How to Avoid Home Rental Scams

Home rental scams are theft, plain and simple, though they are by and large avoidable. Families who have been conned usually ignored red flags or failed to do their homework when looking into the deal.

In early January, the Jefferson County Sheriff’s Office arrested a 43 year old woman for five counts of theft. Authorities say customers responded to a Craigslist ad looking to rent property she was advertising. The “landlord” had each family sign leases and took payments from the hopeful renters, only to disappear. It turns out she did not actually own the buildings.

The woman had conned the key from the real homeowners through various scams, like telling them she was interesting in purchasing the home and temporarily moving in due to personal hardships.

Avoiding Scams

Before you sign a lease with a new landlord, ask yourself whether you’ve noticed any of the following red flags:

  • The landlord asks you to wire money. This is usually the biggest sign that the landlord is attempting to rip you off. Never wire money, whether it is for the application fee, security deposit, or any other cost. Wiring money essentially gives the other party cash directly with no way to get that money back.
  • The landlord asks for money up front. Unless you are renting from a close family friend, there is no reason to provide money until you have signed a lease agreement.
  • The landlord is “out of town”. Sometimes scam artists, to protect their own identity, will have an accomplice posing as an agent, customer service rep, or lawyer to hand you the keys to your home. If the landlord does not live in the area, make sure you are dealing with a reputable property management company in their stead.
  • The ad is listed on a different site under someone else’s name. Scammers will often copy a listing from one home listing site and move it to another, lifting the original owner’s name and listing the property as a rental. They will use a different contact email to sift through offers and requests to view the property. Double-checking on different listings for the same name and contact information only takes a few minutes, and it can save you a huge hassle in the long run.
  • Communication from the landlord seems unprofessional. Initial communication between a tenant and landlord often takes place through email, but there are some obvious warning signs that the person you are emailing is a con artist. Did your landlord’s first email begin with an impersonal “Dear Sir” or “Dear Ma’am”? Running a scam is a numbers game, and con artists don’t have time to personally address hundreds of people. Obvious spelling mistakes, an overabundance of capitalization, or overstating the urgency of the matter are all signs of unprofessionalism and possible fraud.
  • If an email gives you pause, research the landlord to make sure he or she is the legitimate owner of the property. In any case, you should never rely on email contact alone to finalize a lease. Try to make phone or in person contact with the potential landlord. If he or she refuses a phone call, you should suspect fraud.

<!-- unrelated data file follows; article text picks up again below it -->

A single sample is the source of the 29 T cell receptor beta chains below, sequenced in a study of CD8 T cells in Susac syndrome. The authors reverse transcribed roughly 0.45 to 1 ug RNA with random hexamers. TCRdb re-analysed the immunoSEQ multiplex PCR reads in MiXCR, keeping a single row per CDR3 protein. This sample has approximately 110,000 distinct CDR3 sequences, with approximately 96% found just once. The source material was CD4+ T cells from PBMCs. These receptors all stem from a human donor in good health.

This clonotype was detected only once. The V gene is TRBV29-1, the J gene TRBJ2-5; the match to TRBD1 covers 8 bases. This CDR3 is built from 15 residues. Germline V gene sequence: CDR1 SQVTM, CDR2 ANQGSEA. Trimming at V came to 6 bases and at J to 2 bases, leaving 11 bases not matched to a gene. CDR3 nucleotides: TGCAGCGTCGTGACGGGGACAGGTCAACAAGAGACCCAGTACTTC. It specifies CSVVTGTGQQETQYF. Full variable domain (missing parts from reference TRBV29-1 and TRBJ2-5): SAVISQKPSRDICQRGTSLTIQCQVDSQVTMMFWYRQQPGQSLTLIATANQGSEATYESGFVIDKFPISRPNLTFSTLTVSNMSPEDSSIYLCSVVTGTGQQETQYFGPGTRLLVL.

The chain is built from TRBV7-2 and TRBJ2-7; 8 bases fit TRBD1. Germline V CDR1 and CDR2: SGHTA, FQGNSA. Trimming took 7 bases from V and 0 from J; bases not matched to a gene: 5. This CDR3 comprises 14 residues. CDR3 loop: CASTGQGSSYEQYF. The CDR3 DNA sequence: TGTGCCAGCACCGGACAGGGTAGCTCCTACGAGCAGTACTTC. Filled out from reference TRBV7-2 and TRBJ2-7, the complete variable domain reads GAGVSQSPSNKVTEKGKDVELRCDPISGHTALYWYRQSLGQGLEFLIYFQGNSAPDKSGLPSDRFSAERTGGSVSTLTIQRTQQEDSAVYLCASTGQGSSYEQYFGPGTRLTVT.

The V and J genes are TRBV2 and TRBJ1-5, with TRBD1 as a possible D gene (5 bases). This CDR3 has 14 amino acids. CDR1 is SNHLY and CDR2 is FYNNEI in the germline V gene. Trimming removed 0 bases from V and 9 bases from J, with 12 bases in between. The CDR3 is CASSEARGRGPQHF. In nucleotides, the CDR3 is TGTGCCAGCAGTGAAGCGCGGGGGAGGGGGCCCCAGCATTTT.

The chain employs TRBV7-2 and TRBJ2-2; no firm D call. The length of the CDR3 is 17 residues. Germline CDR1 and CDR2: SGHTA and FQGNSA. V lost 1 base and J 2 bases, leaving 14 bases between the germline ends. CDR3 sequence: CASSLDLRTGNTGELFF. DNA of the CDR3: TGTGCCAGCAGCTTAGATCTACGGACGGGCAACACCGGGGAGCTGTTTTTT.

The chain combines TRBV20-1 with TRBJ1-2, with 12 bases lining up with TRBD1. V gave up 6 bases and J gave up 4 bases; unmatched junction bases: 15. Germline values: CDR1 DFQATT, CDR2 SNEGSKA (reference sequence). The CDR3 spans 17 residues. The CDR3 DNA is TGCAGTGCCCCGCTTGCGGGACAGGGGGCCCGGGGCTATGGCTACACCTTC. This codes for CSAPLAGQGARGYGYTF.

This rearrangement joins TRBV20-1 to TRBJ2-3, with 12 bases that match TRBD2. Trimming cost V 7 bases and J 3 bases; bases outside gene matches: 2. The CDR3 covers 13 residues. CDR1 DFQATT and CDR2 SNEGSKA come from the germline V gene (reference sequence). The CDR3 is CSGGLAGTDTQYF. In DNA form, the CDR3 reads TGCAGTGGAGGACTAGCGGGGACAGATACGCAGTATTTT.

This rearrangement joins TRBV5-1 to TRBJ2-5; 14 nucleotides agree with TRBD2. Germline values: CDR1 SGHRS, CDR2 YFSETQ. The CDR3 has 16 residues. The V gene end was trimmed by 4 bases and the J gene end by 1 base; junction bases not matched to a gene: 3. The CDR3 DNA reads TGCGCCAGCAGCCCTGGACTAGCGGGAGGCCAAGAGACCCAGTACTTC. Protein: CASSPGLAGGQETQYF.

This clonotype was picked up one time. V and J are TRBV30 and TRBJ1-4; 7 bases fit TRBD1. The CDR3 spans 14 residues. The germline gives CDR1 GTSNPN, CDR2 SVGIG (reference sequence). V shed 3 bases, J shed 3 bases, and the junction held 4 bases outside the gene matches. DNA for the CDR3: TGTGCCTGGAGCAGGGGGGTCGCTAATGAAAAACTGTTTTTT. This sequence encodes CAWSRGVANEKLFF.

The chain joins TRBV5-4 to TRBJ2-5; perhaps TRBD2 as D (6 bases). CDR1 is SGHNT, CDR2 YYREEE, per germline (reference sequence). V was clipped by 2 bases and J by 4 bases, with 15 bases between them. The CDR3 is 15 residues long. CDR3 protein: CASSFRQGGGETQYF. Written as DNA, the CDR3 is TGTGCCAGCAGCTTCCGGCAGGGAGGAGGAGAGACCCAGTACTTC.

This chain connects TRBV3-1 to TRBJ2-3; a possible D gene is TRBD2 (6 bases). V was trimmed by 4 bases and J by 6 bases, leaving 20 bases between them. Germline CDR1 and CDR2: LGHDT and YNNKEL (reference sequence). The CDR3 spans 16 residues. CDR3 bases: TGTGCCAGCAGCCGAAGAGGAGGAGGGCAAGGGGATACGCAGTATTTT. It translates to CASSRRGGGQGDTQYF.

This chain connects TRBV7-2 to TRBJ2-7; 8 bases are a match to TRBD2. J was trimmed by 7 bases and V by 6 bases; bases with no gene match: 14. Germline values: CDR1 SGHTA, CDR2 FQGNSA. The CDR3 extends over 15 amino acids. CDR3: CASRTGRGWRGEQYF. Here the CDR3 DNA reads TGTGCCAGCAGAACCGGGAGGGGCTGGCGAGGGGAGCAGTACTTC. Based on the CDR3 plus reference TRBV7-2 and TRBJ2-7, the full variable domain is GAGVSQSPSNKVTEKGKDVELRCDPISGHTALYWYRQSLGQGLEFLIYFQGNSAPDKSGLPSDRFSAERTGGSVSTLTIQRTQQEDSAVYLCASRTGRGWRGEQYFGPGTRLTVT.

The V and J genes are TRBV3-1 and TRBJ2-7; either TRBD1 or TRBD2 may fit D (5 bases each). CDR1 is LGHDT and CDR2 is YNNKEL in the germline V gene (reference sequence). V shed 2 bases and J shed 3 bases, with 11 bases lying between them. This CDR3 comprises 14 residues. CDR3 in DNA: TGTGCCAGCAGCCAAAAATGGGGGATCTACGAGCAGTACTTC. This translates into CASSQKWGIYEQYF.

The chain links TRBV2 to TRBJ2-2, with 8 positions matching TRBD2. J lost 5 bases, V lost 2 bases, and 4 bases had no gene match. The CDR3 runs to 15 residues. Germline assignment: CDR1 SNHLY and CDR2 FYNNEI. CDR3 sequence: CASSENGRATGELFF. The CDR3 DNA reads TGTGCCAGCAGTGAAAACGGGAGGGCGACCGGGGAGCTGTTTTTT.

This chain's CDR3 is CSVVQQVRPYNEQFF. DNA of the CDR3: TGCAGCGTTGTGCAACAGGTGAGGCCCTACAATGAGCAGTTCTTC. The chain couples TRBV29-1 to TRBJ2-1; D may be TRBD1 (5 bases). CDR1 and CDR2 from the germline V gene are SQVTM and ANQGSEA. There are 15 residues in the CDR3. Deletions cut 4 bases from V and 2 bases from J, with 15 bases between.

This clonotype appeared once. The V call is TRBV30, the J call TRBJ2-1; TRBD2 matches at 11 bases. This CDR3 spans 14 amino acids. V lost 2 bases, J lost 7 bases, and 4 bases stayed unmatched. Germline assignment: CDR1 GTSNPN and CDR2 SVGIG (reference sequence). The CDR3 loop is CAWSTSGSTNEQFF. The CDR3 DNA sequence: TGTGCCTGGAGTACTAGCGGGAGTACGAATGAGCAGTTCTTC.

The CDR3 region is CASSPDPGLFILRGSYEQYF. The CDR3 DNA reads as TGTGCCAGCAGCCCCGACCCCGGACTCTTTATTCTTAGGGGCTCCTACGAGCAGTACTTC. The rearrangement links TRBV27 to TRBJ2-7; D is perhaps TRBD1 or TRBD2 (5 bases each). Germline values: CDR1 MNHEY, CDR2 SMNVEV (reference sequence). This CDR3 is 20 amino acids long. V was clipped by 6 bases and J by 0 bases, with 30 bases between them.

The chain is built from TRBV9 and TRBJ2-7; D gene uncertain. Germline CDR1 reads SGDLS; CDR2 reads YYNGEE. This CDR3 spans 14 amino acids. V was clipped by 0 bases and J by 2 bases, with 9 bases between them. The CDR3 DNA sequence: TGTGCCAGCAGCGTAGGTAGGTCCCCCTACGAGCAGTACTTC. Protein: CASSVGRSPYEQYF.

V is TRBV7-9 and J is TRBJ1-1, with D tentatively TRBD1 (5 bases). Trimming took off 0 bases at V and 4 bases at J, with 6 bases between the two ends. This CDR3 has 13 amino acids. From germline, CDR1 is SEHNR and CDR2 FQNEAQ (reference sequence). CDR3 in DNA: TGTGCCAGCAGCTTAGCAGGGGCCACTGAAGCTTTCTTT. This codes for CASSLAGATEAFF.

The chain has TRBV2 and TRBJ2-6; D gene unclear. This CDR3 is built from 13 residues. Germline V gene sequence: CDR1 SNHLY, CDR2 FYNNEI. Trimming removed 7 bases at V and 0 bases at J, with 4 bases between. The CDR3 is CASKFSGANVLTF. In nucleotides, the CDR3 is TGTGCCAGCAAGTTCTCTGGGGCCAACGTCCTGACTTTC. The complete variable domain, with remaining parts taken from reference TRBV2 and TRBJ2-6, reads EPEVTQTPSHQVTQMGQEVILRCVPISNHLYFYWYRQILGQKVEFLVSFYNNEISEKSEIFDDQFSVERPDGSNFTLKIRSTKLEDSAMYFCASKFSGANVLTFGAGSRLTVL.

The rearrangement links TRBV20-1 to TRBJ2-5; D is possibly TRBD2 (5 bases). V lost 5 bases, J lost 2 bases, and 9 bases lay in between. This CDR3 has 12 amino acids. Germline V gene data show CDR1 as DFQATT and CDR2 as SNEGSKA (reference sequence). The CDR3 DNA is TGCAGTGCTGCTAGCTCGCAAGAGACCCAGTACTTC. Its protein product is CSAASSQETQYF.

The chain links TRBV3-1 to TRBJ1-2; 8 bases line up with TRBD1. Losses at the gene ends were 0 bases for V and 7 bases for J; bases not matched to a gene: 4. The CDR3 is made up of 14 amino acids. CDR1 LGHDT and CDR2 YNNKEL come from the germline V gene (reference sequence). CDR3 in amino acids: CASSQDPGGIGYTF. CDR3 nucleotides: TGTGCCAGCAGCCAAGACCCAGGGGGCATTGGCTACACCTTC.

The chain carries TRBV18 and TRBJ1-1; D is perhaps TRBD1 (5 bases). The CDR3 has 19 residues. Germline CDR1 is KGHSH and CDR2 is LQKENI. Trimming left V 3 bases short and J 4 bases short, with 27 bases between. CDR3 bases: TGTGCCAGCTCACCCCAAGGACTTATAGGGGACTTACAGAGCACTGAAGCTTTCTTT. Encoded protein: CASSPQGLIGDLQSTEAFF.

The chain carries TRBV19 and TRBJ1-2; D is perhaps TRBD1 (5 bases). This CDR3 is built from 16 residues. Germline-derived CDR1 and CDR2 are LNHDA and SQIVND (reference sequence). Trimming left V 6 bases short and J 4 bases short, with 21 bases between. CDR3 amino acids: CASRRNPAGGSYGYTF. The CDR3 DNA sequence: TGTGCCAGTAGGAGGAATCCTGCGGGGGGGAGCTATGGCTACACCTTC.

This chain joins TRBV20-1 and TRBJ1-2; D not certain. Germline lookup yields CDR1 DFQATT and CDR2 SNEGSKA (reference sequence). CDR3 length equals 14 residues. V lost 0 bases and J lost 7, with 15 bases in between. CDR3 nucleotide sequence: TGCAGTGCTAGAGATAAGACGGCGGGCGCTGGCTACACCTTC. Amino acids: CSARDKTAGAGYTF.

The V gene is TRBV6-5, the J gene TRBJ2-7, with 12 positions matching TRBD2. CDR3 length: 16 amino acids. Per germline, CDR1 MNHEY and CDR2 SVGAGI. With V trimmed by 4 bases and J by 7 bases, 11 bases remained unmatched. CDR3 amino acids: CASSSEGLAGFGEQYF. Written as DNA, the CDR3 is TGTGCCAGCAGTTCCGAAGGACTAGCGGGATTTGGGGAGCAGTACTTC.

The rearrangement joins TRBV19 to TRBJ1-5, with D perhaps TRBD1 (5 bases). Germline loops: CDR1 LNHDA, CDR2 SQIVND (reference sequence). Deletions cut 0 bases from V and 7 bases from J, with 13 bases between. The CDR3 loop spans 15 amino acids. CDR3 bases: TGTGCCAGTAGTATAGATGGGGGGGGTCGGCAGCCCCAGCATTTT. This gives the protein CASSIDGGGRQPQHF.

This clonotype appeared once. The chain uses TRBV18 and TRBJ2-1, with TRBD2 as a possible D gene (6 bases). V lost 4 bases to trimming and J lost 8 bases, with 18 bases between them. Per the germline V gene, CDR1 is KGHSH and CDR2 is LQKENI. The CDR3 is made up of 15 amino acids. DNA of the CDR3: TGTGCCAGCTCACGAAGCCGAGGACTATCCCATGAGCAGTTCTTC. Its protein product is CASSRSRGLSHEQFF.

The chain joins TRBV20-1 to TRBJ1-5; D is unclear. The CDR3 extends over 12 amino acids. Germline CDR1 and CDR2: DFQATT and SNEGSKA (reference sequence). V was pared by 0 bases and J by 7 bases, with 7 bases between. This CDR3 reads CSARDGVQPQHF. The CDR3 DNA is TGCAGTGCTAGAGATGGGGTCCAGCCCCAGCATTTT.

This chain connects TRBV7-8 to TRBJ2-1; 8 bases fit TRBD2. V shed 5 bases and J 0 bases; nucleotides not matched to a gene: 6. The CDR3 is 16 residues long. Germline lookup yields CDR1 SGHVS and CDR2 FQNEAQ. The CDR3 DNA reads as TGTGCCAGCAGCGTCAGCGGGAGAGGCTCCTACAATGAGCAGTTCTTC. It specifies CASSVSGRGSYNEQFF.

• The price does not match other area property prices. Check for other list prices for similar properties in your area. If the offer is hundreds below average, it is likely too good to be true. The property may be in shambles or someone is using it to commit fraud.
  • The property simply doesn’t exist. This may be the case in the most brazen scams. The con artists in these cases rely on the renters doing zero homework.
  • The owner always makes excuses for not being able to meet in person. Owners may give reasons why you cannot tour the home before moving in, saying the previous owners already live there or they have misplaced the keys. Demand to meet in-person and get a guided tour before signing the lease. In some cases, the landlord may just be lazy, though in others, you may never hear from the other party again.

The simple truth is that con artists can be easily detected by looking at their priorities. True property owners trying to fill a vacancy want a good match and have long-term goals. They want a tenant who is going to stay in the home, pay his or her rent on time, and hopefully enjoy the experience enough to renew the lease.

Con artists are out to take as much money as possible before disappearing. If getting that first payment sounds urgent, comes up in every communication, and seems to drive their behavior, chances are the listing is a scam. Protect yourself. In the event you are unsure or get a bad feeling from your interactions with the landlord, find a different property.


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